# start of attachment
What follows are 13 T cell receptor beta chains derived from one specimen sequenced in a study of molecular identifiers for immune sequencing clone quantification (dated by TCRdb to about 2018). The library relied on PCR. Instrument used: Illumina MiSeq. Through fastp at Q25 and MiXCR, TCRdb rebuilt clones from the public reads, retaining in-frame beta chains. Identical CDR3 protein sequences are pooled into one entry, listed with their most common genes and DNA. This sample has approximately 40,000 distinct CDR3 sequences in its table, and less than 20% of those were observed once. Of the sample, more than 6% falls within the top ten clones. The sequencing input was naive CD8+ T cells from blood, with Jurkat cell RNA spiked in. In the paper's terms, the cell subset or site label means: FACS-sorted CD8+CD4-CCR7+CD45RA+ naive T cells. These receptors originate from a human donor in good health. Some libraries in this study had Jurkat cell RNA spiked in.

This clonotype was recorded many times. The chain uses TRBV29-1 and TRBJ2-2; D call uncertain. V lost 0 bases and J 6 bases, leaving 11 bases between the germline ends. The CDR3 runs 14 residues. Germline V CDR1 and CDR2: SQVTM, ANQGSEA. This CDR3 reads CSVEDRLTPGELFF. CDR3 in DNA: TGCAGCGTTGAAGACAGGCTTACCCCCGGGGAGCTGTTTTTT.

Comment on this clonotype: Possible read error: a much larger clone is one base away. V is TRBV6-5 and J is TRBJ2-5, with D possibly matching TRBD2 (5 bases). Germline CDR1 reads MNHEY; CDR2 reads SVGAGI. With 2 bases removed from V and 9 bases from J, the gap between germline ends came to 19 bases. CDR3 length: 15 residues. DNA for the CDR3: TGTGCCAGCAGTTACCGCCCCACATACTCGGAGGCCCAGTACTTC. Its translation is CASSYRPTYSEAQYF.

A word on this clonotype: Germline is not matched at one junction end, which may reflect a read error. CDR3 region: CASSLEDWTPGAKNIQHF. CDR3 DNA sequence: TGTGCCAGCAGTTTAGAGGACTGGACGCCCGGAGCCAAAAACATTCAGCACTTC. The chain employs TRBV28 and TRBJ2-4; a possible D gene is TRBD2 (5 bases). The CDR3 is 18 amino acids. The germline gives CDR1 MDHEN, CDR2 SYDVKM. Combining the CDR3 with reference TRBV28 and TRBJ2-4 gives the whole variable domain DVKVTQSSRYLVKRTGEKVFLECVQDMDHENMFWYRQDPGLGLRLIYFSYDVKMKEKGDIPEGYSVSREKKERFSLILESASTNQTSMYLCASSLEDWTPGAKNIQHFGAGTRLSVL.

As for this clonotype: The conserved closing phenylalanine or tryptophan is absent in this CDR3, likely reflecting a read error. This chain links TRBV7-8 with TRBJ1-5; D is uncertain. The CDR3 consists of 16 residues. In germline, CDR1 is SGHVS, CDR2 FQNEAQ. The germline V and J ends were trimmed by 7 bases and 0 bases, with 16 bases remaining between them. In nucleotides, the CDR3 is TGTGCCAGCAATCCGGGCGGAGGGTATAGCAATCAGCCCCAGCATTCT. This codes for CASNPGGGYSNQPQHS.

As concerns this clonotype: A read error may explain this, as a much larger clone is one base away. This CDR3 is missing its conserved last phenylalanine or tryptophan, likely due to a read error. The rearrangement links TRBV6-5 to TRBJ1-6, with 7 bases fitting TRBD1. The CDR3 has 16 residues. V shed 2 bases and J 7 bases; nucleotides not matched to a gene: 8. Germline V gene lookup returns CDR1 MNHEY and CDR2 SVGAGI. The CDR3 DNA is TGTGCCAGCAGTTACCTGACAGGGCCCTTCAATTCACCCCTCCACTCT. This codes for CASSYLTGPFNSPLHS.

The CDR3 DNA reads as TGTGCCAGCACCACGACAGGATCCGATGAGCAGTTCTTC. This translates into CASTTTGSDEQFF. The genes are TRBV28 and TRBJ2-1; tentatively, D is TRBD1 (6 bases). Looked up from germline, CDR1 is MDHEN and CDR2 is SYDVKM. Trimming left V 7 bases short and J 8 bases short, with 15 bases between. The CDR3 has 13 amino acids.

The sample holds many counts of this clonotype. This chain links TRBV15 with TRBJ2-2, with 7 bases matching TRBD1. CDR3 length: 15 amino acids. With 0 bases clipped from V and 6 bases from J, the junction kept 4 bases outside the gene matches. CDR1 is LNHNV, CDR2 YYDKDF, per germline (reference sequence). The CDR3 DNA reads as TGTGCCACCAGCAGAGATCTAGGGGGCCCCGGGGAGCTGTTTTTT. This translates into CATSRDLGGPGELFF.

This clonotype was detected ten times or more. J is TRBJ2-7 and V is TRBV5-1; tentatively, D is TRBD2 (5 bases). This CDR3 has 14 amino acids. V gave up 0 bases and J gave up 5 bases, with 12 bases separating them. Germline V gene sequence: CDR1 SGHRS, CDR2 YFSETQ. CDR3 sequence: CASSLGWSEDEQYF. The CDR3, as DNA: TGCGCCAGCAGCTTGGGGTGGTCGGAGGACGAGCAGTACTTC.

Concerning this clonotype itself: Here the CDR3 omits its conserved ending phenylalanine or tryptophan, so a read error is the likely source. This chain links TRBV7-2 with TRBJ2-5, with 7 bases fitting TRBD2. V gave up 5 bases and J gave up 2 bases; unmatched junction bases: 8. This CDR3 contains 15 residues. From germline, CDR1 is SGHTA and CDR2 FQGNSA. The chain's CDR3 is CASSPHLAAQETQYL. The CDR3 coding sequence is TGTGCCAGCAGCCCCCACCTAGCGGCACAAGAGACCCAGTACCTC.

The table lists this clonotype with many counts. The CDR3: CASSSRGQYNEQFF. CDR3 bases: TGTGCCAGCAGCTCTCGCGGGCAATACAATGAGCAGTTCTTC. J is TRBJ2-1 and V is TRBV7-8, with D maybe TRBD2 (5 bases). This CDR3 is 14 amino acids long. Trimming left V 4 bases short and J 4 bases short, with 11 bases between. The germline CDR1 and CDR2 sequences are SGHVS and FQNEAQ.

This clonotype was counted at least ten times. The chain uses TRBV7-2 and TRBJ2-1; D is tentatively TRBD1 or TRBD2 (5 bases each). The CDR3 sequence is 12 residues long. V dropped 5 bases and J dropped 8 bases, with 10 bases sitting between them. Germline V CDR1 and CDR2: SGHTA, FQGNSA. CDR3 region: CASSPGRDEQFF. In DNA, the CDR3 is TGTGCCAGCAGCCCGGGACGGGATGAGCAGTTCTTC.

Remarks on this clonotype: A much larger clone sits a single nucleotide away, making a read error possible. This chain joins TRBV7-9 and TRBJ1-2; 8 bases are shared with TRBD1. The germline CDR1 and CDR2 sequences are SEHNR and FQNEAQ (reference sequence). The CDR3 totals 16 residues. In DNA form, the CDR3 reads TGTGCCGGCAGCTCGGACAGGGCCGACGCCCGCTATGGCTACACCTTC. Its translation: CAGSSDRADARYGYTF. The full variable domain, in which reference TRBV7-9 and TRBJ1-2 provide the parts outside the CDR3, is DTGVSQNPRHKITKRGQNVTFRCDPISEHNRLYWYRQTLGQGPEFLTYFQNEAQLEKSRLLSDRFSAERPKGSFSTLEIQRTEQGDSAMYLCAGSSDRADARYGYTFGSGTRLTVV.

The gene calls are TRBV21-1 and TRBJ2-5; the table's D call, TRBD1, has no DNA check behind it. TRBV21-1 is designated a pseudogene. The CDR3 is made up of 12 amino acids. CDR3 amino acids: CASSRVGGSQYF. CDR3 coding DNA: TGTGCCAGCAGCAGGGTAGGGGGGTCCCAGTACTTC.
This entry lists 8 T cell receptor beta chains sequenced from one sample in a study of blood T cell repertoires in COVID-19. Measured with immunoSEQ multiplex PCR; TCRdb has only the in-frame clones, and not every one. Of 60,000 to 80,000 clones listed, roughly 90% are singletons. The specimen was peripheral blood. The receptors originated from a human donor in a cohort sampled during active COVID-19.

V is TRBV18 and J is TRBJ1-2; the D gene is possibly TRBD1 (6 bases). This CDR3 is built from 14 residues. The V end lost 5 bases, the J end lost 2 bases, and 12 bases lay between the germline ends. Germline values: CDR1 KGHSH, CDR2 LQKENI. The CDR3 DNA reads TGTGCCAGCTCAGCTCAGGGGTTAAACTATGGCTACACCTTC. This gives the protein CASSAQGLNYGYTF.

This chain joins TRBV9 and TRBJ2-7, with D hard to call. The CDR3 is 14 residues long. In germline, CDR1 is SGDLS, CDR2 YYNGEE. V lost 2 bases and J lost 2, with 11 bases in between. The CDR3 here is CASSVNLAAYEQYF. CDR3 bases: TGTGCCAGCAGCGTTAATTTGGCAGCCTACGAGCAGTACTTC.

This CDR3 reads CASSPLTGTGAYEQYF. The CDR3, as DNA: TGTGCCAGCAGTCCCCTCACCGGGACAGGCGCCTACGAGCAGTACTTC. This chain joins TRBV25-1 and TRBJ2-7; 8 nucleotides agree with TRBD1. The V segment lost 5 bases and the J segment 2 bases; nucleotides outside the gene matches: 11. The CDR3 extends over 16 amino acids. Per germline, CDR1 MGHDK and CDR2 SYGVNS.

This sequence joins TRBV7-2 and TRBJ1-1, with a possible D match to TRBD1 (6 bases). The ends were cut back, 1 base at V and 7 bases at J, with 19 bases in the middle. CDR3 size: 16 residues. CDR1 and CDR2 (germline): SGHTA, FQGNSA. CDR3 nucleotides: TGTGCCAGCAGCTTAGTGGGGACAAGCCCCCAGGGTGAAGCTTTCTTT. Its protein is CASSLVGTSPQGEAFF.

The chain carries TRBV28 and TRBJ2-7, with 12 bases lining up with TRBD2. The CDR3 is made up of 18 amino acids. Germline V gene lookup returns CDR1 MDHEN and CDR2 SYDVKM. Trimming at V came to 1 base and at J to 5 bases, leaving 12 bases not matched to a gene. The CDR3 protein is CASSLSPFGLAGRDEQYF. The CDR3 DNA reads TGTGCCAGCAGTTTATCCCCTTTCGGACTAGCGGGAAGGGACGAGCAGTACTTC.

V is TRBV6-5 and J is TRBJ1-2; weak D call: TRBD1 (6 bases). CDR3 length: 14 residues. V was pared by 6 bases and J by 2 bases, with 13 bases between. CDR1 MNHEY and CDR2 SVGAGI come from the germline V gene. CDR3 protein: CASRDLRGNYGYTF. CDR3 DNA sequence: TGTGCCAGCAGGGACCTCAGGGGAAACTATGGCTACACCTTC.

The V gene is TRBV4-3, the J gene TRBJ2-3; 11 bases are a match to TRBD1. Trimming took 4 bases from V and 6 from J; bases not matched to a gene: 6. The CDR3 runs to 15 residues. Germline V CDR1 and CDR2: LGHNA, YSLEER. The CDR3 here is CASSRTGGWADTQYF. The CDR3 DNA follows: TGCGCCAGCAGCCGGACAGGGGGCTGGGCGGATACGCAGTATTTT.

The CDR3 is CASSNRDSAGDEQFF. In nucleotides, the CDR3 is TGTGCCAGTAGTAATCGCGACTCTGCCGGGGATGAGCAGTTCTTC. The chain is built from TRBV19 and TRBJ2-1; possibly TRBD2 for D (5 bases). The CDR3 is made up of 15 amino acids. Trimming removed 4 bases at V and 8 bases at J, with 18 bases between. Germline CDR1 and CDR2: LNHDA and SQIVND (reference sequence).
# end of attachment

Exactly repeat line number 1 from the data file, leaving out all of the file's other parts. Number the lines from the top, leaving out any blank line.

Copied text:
What follows are 13 T cell receptor beta chains derived from one specimen sequenced in a study of molecular identifiers for immune sequencing clone quantification (dated by TCRdb to about 2018). The library relied on PCR. Instrument used: Illumina MiSeq. Through fastp at Q25 and MiXCR, TCRdb rebuilt clones from the public reads, retaining in-frame beta chains. Identical CDR3 protein sequences are pooled into one entry, listed with their most common genes and DNA. This sample has approximately 40,000 distinct CDR3 sequences in its table, and less than 20% of those were observed once. Of the sample, more than 6% falls within the top ten clones. The sequencing input was naive CD8+ T cells from blood, with Jurkat cell RNA spiked in. In the paper's terms, the cell subset or site label means: FACS-sorted CD8+CD4-CCR7+CD45RA+ naive T cells. These receptors originate from a human donor in good health. Some libraries in this study had Jurkat cell RNA spiked in.